After police call abduction a hoax, California woman missing

Mail.com

VALLEJO, Calif. (AP) — The uncle of a California woman who was reported kidnapped said police were reckless in concluding it was a hoax after she turned up safe, a TV station reported.

“I thought it was overzealous. I thought it was premature,” Jeff Kane told CBS Sacramento in a telephone interview after a Wednesday press conference by Vallejo police who investigated the reported abduction of Denise Huskins, 29.  

Kane said it was reckless for police to conclude she was complicit in a hoax because she was being careful and seeking legal counsel. Asked if he was asserting that Huskins was in fact a victim who was abducted, Kane said, “Well obviously, I don’t know for a fact, but that’s my sincere belief with every part of my being. Yes, I don’t think this is a hoax in any way.”

Investigators said they were suspicious when Huskins’ boyfriend took hours to report that strangers broke into his home and abducted his girlfriend for an $8,500 ransom but had to take it seriously for the two days she was missing.

Huskins reappeared 400 miles away in Southern California on the same day police revealed they had no proof of a kidnapping and believe it was a hoax. After the investigation turned to the couple, police said they weren’t able to contact either Huskins or her family members by Wednesday’s end and do not know where she is.

Huskins had indicated she would talk to detectives, and the FBI had arranged to have her flown back to Northern California, police said. She hired an attorney, but the lawyer’s name was not released. Kane disputed that the family was avoiding calls from police. He said that because he’s a lawyer he has an ethical obligation to not reveal any discussion with Huskins.

Wednesday began with what seemed to be a happy ending: Huskins showed up unharmed outside her father’s apartment. Mike Huskins said his daughter called him to say she had been dropped off at her mother’s Huntington Beach house. No one was there, so she said she walked the 12 blocks to his home, but he had traveled to Northern California to help with the search.

“She wasn’t crying at all. She just said, ‘Daddy, I’m OK,'” an emotional Mike Huskins told The Associated Press. “I feel very relieved. Can you imagine? You can’t unless you’ve experienced it.” Her boyfriend, 30-year-old Aaron Quinn, had told police Denise Huskins was taken forcefully from their Mare Island home in Vallejo early Monday. He called police around 2 p.m. to report she had been abducted.

Vallejo police Lt. Kenny Park said the delay is part of what aroused suspicions. “It was such an incredible story, we initially had a hard time believing it,” Park said. “Upon further investigation, we couldn’t substantiate any of the things he was saying.”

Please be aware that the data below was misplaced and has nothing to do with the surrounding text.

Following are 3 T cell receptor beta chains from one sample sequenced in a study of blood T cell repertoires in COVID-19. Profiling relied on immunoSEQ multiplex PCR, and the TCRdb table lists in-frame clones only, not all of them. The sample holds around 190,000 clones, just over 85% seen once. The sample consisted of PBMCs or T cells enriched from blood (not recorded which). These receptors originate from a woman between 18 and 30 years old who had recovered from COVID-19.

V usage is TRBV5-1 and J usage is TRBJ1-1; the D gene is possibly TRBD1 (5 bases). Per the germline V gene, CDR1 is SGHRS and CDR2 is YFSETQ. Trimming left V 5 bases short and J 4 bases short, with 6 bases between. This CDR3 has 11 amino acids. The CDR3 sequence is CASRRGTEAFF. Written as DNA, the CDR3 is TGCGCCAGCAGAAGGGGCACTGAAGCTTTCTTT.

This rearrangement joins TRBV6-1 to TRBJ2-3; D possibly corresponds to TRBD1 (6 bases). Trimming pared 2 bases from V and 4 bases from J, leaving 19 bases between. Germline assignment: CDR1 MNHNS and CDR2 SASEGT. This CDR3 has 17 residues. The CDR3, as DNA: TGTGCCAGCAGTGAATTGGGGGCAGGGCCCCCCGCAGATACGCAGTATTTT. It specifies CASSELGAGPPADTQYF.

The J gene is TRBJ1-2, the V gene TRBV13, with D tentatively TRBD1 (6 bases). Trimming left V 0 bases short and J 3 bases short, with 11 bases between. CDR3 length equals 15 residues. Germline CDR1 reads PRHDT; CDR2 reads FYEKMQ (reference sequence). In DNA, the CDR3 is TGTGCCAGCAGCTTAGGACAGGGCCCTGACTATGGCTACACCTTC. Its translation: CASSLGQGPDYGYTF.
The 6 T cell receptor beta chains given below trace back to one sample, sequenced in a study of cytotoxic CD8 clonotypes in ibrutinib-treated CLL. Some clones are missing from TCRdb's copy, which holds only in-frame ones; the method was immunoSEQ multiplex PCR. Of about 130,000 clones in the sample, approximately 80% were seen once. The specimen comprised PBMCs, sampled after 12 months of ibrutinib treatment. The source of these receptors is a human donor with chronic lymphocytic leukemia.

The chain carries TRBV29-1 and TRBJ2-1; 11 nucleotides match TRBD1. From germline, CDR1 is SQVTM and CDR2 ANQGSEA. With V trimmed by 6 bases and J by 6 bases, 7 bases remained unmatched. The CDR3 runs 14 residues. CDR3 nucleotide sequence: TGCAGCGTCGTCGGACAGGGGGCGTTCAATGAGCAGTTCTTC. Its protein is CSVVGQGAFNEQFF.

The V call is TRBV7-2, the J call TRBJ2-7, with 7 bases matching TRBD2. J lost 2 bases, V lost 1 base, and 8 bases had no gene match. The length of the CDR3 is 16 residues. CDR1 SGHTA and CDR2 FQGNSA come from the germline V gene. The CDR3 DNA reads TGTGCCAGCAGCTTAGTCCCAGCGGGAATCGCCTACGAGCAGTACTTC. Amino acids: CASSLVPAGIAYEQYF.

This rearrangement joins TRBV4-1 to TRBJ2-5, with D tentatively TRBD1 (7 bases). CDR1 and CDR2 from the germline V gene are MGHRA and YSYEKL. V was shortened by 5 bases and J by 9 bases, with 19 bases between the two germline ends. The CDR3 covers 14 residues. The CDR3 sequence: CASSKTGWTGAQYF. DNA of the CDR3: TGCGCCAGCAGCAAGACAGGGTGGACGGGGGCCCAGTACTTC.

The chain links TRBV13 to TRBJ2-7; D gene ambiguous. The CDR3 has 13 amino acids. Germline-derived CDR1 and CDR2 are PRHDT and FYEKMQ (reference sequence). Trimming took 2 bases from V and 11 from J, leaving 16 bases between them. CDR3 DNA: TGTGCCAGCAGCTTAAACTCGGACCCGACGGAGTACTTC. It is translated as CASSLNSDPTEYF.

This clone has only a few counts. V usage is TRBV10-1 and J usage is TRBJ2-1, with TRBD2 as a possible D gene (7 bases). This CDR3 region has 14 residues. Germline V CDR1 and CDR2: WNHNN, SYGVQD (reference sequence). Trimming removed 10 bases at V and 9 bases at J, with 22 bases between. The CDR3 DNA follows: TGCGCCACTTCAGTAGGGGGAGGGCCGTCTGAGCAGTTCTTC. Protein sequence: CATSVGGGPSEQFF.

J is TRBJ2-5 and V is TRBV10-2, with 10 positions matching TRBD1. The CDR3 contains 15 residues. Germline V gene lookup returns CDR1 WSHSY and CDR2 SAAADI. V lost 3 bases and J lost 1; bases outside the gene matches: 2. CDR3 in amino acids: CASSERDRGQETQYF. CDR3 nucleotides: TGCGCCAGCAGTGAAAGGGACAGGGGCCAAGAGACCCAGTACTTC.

It was not clear whether police have spoken with Quinn since they determined the case was a hoax. Park said he was “free on his own” for now and would not say whether the two may had any accomplices. Police expressed disgust at the resources squandered — saying over 40 detectives had worked on the case — and the fear the couple instilled in the community with a report of random violence.

“Devoting all of our resources 24 hours a day in a wild goose chase, it’s a tremendous loss,” Park said. “It’s disappointing, it’s disheartening.” In another bizarre twist in the case, the San Francisco Chronicle received an email Tuesday from an anonymous person claiming to be holding Denise Huskins. The person wrote that she would be returned safely Wednesday, the newspaper reported.

“We will send a link to her location after she has been dropped off. She will be in good health and safe while she waits,” the email read. “Any advance on us or our associates will create a dangerous situation for Denise. Wait until she is recovered and then proceed how you will. We will be ready.”

It included an audio file of a woman identifying herself as Denise Huskins, who mentioned Tuesday’s airliner crash in the French Alps to verify she was alive. Her father confirmed the voice in the file was his daughter’s, the Chronicle reported.

Police had asked the newspaper to wait to reveal the email until the voice was verified, Park said. Huskins’ uncle described her as a person of sterling character, saying she is career-oriented, independent and strong. She works as a physical therapist at Kaiser Permanente Medical Center in Vallejo.

“She’s a good girl, not into any bad things,” Kane said.

http://www.mail.com/news/us/3440756-uncle-denounces-police-claim-that-california-kidnap-was-hoax.html#.7518-stage-hero1-6

One thought on “After police call abduction a hoax, California woman missing

  1. once again the media and all those involved are complicit in making a mockery and discrediting all of those who are truly missing by shoving this one case in our faces. does anyone see how this all works in tandem with one another. notice, no matter what the corporate news media reports about missing persons, most are never found or found alive. they give us bits and pieces and say they cant give out anymore for fear of compromising a case. imagine the lives we all could have saved had we had the information they did. it would be a concerted effort on all our part that would have those involved either on the run or trying to shut us down but they can’t kill us all. their intent is not to save lives but to keep this circus going as with their circus court system, and every other circus I can think of.

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